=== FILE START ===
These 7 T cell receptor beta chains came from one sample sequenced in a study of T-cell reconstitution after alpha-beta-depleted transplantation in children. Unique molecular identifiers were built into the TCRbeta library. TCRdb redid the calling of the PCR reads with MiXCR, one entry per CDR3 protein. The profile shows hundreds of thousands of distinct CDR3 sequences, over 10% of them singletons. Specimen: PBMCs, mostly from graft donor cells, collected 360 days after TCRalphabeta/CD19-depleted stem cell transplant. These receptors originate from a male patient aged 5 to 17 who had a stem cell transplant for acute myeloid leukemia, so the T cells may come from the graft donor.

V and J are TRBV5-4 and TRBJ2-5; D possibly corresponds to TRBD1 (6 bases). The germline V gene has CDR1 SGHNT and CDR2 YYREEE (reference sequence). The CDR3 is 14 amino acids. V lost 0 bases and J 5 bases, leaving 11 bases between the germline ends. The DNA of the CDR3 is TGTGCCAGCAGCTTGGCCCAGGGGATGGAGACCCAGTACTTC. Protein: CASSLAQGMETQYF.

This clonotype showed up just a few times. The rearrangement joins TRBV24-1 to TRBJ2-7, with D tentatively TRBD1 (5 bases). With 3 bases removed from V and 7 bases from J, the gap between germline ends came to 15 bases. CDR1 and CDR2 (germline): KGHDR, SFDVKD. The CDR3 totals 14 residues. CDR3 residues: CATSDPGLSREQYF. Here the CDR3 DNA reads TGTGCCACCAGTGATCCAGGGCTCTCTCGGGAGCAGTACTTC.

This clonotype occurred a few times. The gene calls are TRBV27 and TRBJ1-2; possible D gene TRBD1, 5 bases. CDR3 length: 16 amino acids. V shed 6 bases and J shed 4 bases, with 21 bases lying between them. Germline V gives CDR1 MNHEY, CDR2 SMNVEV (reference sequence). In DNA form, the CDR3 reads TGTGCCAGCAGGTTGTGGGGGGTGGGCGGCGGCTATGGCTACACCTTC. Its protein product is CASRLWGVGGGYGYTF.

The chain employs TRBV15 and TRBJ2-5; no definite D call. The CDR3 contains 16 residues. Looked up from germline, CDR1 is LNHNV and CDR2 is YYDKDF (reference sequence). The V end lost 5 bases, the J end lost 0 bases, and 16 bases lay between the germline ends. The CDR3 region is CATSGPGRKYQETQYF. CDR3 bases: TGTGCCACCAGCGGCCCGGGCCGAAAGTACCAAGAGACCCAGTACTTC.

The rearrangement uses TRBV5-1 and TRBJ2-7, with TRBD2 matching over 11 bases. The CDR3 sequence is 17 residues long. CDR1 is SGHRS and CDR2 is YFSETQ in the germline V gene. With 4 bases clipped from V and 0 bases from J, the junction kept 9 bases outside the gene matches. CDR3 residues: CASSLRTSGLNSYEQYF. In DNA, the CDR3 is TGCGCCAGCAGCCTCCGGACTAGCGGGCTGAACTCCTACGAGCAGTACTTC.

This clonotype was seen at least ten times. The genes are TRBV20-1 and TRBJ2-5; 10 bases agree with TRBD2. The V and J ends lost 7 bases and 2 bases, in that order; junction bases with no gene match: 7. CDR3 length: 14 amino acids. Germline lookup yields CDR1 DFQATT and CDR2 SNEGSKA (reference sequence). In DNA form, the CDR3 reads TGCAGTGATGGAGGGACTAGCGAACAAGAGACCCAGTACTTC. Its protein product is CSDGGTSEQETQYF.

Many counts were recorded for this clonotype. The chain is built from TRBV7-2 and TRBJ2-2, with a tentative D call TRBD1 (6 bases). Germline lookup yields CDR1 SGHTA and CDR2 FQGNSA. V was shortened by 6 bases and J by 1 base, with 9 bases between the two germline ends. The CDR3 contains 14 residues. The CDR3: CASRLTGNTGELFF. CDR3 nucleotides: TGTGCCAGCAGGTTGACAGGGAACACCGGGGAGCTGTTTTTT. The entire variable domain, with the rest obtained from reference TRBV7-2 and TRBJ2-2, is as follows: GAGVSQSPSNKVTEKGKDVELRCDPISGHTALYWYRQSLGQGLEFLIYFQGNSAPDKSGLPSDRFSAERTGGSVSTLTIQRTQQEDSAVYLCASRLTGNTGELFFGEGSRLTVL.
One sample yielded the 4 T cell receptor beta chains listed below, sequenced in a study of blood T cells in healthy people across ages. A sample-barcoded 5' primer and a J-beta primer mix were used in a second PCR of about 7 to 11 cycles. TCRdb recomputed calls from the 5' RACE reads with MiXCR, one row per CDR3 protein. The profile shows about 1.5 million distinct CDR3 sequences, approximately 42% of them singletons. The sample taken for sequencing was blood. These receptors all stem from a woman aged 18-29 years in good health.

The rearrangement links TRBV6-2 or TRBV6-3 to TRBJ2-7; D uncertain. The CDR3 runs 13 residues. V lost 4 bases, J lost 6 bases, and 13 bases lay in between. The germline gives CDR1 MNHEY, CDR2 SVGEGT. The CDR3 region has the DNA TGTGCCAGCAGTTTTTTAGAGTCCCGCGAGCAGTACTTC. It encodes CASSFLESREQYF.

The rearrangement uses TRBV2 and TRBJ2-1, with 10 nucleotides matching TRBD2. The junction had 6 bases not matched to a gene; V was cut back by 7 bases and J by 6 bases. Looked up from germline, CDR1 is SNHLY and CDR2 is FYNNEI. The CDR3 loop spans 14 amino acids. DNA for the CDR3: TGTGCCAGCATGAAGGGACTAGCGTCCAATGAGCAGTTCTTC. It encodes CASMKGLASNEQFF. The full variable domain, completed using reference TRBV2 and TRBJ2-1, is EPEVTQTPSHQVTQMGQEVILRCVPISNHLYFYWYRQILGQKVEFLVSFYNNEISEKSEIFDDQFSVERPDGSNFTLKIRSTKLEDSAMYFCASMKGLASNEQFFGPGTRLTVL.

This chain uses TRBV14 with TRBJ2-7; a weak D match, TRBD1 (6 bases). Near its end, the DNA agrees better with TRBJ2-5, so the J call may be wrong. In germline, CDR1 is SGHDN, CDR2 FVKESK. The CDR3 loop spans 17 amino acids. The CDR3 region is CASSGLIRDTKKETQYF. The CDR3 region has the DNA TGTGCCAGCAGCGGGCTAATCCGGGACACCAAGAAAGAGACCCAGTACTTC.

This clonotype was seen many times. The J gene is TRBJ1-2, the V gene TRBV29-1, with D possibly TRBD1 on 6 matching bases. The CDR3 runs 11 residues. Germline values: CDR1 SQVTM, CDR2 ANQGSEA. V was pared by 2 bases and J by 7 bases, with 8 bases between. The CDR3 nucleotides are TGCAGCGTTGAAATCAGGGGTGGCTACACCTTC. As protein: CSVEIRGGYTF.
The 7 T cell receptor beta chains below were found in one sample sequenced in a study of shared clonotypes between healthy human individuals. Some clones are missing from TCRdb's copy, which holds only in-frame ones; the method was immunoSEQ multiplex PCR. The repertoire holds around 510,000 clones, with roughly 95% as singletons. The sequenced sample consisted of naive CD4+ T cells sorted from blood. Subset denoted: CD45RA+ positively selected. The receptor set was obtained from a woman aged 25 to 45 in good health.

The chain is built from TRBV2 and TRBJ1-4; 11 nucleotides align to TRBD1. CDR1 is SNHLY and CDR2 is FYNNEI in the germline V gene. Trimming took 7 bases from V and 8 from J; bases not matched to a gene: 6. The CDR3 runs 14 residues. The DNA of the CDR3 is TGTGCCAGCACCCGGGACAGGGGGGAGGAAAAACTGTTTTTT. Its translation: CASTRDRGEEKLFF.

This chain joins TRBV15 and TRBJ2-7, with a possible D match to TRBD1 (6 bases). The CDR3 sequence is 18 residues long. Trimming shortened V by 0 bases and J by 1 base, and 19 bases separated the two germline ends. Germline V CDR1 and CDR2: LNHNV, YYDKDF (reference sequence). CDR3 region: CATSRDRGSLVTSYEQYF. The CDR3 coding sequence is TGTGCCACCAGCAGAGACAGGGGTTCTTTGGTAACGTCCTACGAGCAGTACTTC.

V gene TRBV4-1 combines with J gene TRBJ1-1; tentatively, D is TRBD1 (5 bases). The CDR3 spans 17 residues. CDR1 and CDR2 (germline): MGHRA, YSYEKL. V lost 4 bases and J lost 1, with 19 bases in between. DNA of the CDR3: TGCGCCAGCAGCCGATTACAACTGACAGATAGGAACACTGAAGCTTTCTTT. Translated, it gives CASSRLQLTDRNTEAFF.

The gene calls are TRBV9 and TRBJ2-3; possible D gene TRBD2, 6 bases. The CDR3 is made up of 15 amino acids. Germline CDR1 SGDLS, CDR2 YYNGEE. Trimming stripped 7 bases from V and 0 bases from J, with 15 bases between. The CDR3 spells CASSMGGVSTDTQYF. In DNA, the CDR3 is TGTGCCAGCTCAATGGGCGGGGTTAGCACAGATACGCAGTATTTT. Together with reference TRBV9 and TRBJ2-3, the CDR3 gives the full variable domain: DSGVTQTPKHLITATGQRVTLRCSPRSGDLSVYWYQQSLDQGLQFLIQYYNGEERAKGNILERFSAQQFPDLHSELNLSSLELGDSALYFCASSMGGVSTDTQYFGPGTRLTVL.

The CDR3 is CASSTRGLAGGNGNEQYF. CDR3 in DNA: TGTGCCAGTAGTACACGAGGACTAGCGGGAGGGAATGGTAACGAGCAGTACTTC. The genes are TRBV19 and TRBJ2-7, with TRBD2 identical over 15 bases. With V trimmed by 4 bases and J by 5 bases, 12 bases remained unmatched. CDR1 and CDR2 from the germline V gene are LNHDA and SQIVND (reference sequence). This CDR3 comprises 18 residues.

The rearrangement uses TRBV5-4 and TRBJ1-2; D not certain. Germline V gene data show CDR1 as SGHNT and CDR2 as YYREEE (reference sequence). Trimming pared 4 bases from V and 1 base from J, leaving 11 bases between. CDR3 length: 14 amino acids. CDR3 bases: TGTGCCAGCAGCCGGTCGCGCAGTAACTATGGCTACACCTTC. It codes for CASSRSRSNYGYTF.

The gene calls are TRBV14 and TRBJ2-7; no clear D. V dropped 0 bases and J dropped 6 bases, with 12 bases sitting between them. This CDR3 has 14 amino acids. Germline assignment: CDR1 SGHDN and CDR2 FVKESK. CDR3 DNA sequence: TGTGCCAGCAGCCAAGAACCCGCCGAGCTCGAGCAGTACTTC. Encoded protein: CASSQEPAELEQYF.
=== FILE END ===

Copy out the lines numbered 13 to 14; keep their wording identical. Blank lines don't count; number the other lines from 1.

This clonotype was seen many times. The J gene is TRBJ1-2, the V gene TRBV29-1, with D possibly TRBD1 on 6 matching bases. The CDR3 runs 11 residues. Germline values: CDR1 SQVTM, CDR2 ANQGSEA. V was pared by 2 bases and J by 7 bases, with 8 bases between. The CDR3 nucleotides are TGCAGCGTTGAAATCAGGGGTGGCTACACCTTC. As protein: CSVEIRGGYTF.
The 7 T cell receptor beta chains below were found in one sample sequenced in a study of shared clonotypes between healthy human individuals. Some clones are missing from TCRdb's copy, which holds only in-frame ones; the method was immunoSEQ multiplex PCR. The repertoire holds around 510,000 clones, with roughly 95% as singletons. The sequenced sample consisted of naive CD4+ T cells sorted from blood. Subset denoted: CD45RA+ positively selected. The receptor set was obtained from a woman aged 25 to 45 in good health.